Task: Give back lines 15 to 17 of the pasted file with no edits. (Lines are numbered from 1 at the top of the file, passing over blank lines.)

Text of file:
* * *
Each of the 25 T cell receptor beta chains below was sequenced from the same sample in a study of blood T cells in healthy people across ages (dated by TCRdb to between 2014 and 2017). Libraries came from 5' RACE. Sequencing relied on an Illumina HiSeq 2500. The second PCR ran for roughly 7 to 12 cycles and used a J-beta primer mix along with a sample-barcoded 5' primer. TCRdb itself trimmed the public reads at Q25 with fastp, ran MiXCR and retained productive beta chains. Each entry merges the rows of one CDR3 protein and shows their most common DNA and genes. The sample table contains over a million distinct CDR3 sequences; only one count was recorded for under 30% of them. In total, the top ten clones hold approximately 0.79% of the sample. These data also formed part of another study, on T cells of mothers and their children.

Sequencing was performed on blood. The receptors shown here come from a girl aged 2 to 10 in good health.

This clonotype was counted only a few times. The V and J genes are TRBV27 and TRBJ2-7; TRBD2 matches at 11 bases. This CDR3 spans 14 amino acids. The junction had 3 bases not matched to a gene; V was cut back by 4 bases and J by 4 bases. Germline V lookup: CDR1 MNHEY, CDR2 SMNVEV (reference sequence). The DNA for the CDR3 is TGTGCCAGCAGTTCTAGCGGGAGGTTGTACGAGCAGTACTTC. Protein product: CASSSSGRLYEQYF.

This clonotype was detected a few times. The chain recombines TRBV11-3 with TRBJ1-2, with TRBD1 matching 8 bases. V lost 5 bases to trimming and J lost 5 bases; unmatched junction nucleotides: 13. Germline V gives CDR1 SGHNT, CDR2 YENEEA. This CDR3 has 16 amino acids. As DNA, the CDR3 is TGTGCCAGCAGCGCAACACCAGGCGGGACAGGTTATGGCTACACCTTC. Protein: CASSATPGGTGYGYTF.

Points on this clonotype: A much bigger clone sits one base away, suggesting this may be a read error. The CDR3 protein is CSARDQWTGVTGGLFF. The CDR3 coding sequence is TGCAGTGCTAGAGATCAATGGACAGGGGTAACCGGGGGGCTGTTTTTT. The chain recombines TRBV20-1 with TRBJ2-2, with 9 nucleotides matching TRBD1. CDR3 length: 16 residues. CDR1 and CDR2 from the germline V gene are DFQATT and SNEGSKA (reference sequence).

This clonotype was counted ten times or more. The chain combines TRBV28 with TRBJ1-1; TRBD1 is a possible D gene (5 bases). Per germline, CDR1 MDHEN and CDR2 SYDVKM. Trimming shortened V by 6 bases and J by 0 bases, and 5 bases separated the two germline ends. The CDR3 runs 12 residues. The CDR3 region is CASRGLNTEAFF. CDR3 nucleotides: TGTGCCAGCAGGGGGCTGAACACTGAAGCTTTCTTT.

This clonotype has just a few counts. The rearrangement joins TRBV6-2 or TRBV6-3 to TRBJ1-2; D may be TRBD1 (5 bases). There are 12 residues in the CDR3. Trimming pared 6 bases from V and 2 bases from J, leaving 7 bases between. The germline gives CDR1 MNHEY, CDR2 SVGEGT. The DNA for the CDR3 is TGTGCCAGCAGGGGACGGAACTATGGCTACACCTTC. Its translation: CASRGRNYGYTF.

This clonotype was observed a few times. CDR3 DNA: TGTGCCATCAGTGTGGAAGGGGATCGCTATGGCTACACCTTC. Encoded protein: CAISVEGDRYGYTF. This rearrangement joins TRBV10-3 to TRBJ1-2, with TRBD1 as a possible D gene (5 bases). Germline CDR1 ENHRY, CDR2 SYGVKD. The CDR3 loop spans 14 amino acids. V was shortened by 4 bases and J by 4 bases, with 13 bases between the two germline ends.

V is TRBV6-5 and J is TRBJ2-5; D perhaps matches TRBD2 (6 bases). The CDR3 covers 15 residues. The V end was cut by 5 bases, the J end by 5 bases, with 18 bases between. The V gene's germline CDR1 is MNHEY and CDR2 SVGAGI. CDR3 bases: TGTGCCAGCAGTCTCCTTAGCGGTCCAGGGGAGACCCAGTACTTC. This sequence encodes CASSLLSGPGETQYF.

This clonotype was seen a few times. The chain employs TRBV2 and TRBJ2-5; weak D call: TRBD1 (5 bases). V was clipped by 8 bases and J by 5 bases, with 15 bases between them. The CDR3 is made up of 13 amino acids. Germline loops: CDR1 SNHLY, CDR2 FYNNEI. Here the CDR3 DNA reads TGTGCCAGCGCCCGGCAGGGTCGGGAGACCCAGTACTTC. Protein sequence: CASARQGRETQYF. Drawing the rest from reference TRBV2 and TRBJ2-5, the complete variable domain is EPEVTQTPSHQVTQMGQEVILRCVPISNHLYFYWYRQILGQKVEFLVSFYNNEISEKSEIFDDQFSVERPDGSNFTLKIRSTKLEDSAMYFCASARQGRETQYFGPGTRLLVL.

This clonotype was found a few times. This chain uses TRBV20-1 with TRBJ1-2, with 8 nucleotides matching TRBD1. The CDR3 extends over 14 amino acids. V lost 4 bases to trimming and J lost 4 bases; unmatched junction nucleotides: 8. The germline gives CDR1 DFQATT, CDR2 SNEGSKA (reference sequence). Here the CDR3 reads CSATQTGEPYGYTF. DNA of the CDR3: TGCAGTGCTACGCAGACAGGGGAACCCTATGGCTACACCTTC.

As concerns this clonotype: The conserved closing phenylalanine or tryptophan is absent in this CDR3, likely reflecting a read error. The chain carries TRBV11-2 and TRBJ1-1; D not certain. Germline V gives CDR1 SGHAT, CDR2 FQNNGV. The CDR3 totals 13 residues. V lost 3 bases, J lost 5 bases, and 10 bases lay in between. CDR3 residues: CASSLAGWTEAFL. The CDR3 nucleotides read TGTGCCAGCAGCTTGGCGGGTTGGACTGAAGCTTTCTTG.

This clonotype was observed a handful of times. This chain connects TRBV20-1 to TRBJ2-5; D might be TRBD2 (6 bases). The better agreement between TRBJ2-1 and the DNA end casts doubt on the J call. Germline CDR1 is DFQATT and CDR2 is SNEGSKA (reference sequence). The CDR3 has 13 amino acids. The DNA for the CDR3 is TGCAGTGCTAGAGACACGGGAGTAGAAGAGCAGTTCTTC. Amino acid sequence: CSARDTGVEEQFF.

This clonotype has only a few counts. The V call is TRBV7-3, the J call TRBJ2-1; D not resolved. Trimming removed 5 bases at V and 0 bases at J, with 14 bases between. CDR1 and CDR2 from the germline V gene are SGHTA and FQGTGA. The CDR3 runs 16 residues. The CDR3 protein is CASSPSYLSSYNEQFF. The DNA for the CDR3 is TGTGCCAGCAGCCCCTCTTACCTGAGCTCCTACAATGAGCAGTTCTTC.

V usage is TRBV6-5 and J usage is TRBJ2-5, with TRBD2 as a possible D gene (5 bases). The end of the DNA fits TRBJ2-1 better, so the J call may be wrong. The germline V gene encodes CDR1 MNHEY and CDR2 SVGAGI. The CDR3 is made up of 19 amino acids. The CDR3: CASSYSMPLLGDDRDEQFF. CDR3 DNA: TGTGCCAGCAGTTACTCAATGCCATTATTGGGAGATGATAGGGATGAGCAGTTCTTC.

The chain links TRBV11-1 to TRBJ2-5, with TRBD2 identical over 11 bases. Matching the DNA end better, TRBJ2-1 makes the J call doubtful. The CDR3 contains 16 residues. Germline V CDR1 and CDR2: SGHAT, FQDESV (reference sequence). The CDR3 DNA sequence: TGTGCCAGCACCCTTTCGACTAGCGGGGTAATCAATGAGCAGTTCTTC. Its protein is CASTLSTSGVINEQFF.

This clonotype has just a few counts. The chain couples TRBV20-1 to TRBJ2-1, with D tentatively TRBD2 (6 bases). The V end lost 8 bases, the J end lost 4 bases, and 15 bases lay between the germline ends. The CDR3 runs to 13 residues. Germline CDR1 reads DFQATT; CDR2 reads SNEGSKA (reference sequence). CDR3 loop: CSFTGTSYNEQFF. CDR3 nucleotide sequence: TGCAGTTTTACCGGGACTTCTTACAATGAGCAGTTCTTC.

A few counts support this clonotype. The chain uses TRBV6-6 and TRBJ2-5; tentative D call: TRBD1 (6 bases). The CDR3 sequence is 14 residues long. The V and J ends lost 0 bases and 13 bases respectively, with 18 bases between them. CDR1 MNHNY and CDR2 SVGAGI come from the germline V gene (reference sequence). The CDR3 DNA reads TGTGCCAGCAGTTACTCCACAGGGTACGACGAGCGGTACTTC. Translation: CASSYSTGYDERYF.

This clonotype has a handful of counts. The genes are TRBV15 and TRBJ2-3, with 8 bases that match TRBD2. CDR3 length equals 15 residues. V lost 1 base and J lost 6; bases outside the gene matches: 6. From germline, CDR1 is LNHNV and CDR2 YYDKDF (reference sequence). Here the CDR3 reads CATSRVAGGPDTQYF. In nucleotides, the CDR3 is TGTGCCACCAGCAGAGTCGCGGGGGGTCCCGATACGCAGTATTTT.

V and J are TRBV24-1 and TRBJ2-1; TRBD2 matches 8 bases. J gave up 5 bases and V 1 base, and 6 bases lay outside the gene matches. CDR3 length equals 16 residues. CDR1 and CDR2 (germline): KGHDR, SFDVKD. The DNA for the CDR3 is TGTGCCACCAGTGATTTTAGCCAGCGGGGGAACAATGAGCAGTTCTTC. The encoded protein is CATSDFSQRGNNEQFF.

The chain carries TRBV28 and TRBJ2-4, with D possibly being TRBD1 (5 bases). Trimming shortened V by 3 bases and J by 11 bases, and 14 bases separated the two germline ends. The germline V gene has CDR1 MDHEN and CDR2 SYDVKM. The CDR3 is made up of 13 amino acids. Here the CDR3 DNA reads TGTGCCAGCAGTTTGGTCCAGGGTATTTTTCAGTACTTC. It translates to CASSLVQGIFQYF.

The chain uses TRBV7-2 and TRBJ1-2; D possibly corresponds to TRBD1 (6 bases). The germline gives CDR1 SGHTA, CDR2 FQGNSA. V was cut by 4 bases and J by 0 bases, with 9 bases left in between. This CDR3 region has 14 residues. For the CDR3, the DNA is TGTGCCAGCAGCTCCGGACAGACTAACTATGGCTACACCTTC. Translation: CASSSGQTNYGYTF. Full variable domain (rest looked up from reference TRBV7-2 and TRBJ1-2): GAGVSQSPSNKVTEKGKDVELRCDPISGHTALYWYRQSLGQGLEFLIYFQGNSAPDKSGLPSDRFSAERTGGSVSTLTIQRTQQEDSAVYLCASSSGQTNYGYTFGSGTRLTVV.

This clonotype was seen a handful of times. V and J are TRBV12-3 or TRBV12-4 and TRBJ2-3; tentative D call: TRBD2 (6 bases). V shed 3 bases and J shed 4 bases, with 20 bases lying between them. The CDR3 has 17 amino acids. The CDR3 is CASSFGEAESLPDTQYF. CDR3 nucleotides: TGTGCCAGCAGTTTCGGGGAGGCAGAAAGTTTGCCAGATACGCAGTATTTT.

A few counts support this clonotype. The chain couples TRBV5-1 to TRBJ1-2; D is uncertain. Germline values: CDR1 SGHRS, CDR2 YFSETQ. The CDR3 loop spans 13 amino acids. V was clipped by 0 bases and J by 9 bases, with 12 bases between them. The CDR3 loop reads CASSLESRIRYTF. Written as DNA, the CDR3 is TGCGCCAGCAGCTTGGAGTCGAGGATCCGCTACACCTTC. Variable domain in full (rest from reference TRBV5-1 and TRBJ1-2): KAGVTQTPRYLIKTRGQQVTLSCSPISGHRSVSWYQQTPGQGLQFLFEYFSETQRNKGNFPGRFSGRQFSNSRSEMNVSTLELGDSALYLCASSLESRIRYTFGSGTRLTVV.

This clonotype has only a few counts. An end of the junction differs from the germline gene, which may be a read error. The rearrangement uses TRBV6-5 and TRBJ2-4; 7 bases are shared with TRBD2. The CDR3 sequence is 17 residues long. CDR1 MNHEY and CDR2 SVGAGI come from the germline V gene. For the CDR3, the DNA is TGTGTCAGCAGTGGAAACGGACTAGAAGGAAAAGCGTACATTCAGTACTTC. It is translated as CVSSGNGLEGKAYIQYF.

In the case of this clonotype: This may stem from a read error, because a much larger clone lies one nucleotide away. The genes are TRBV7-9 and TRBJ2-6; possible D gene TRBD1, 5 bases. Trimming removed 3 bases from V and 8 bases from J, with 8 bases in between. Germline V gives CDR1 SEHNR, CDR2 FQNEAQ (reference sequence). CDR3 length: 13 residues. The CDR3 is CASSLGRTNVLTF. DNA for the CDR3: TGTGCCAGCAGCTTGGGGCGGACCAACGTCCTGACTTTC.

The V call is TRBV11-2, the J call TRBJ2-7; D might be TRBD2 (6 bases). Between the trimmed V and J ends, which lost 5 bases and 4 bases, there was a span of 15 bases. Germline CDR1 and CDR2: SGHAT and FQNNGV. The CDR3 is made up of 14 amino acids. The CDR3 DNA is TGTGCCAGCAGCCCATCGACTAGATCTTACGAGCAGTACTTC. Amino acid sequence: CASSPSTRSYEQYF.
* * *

V usage is TRBV6-5 and J usage is TRBJ2-5, with TRBD2 as a possible D gene (5 bases). The end of the DNA fits TRBJ2-1 better, so the J call may be wrong. The germline V gene encodes CDR1 MNHEY and CDR2 SVGAGI. The CDR3 is made up of 19 amino acids. The CDR3: CASSYSMPLLGDDRDEQFF. CDR3 DNA: TGTGCCAGCAGTTACTCAATGCCATTATTGGGAGATGATAGGGATGAGCAGTTCTTC.

The chain links TRBV11-1 to TRBJ2-5, with TRBD2 identical over 11 bases. Matching the DNA end better, TRBJ2-1 makes the J call doubtful. The CDR3 contains 16 residues. Germline V CDR1 and CDR2: SGHAT, FQDESV (reference sequence). The CDR3 DNA sequence: TGTGCCAGCACCCTTTCGACTAGCGGGGTAATCAATGAGCAGTTCTTC. Its protein is CASTLSTSGVINEQFF.

This clonotype has just a few counts. The chain couples TRBV20-1 to TRBJ2-1, with D tentatively TRBD2 (6 bases). The V end lost 8 bases, the J end lost 4 bases, and 15 bases lay between the germline ends. The CDR3 runs to 13 residues. Germline CDR1 reads DFQATT; CDR2 reads SNEGSKA (reference sequence). CDR3 loop: CSFTGTSYNEQFF. CDR3 nucleotide sequence: TGCAGTTTTACCGGGACTTCTTACAATGAGCAGTTCTTC.